There has been some major support to numerous aspects of the college as of late. Johnston says that in 2014 they were awarded a $200,000 grant by the National Science Foundation to develop curriculum for the biotech industry that is to be distributed nationwide. Last year the college also received a $600,000 grant for a 2+1 STEM program which funds a scholarship for two years at Solano Community College and another year at a 4-year university. And much more. “We’re looking at nearly 2 million dollars in the last couple years to support our STEM programs and students,” he said. The only thing missing from all this good news is the SCC alumni.
SCC Educational Foundation’s alumni program is just now getting started. They’ve invested in software to communicate with their alumni, they’re going through the college records to see who they can find, and they’re trying to create a portal on their website where alumni can go online and input their contact information. “We have a list of names but we don’t have current contact information,” said Johnston. He urges any alumni that may be reading this to reach out and reconnect with their humble beginnings.
“It’s an opportunity to connect with professors, connect with students that they may have known at the time, and to help the next generation of students,” Johnston said. Alumni are certainly encouraged to make a donation, but they can also donate to volunteer their time. “Help with our alumni search, help us connect and, quite frankly, give us suggestions. We’re going to be getting more information out to the public about our Distinguished Alumni Program so that we can recognize our graduates out in the community that are doing good works.”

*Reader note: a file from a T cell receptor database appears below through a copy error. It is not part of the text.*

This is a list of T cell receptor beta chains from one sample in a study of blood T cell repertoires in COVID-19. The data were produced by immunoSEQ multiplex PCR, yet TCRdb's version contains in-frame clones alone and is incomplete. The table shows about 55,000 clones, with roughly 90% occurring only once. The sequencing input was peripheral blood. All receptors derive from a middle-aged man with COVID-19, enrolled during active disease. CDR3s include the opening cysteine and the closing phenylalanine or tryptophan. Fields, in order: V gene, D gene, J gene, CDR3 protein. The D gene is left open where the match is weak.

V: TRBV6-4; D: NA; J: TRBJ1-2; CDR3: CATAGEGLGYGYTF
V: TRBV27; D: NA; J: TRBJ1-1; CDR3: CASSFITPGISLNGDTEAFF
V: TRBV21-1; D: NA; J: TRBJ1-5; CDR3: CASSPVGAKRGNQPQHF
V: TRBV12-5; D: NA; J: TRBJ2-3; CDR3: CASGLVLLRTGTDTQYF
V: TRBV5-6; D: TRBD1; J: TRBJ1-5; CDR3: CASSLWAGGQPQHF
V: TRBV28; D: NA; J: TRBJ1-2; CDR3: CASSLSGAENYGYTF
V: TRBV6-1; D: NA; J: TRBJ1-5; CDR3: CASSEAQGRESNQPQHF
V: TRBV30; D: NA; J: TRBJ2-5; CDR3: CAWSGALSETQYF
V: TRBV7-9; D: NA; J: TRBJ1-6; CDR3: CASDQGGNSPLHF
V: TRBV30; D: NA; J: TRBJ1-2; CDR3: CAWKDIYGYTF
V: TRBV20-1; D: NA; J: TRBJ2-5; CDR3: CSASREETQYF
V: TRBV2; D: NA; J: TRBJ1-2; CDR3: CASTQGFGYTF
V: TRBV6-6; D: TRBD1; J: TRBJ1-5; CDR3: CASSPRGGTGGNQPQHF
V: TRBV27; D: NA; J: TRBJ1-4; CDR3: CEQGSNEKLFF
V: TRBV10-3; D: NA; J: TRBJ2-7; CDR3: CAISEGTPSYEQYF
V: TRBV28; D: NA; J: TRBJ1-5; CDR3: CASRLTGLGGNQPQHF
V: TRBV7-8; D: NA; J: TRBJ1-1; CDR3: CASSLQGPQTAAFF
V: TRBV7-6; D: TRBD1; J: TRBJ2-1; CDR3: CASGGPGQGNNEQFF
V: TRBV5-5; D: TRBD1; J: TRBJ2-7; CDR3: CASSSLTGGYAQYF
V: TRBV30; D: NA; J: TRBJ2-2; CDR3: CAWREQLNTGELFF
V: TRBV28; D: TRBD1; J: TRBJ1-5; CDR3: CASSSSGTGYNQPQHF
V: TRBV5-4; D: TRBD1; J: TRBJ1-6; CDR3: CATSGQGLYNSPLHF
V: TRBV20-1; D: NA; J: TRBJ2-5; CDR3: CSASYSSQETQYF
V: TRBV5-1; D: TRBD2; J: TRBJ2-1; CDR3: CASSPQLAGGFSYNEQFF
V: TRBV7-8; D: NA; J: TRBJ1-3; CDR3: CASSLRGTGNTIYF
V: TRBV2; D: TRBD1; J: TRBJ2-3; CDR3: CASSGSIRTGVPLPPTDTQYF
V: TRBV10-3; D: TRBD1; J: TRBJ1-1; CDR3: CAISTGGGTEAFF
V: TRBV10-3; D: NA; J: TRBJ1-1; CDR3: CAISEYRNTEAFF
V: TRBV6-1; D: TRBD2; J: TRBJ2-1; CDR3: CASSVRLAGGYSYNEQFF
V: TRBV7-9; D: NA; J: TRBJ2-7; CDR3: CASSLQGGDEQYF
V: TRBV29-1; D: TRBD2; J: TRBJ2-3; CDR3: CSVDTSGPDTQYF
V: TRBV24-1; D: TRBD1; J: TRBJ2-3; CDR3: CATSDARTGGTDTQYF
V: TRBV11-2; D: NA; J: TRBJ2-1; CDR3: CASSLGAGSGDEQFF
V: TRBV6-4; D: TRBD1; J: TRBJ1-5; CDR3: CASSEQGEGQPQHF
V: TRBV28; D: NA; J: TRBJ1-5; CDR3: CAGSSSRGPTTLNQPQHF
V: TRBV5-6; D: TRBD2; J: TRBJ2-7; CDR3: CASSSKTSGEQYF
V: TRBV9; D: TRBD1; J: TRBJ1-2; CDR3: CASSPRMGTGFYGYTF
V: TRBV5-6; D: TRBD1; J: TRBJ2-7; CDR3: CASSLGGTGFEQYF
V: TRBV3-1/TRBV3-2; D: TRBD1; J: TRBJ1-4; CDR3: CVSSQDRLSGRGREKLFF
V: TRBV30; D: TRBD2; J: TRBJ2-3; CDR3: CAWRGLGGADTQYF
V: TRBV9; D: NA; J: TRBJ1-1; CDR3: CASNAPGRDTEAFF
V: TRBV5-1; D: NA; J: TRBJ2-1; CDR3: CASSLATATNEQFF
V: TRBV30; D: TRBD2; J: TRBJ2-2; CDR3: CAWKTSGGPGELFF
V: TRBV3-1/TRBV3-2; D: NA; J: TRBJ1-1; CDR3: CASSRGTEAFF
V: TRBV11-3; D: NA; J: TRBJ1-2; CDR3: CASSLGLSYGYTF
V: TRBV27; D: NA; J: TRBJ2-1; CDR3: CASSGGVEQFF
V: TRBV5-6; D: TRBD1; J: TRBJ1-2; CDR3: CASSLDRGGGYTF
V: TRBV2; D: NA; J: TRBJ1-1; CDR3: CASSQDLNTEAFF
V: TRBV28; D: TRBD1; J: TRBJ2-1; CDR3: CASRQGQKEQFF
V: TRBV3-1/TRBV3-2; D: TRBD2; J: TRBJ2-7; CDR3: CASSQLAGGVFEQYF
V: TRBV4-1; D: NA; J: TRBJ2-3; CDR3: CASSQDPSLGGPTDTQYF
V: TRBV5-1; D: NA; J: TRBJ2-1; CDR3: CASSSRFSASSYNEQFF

If you or someone you know attended Solano Community College for any period of time, reach out and see if there’s some way you can contribute to the cause. “We need to promote the college and the impact it’s made on the local community,” said Johnston. “I think that’s really important to do, because we are a community college, and we’re a part of the community.”
Right now the alumni website is still getting put together, but by the time you read this it may very well be all up and running. If not, keep checking back at alumni.solano.edu. If you have any questions about the alumni program or anything else regarding the Solano Community College Educational Foundation, you can call them at (707) 864-7177 or visit foundation.solano.edu.
Larson is a writer/actor/comedian native to Vallejo who travels back and forth from Los Angeles way too much. He’s desperate for attention and urges you to follow him on all social medias @MarsLegstrong. He lives for likes, please keep him healthy.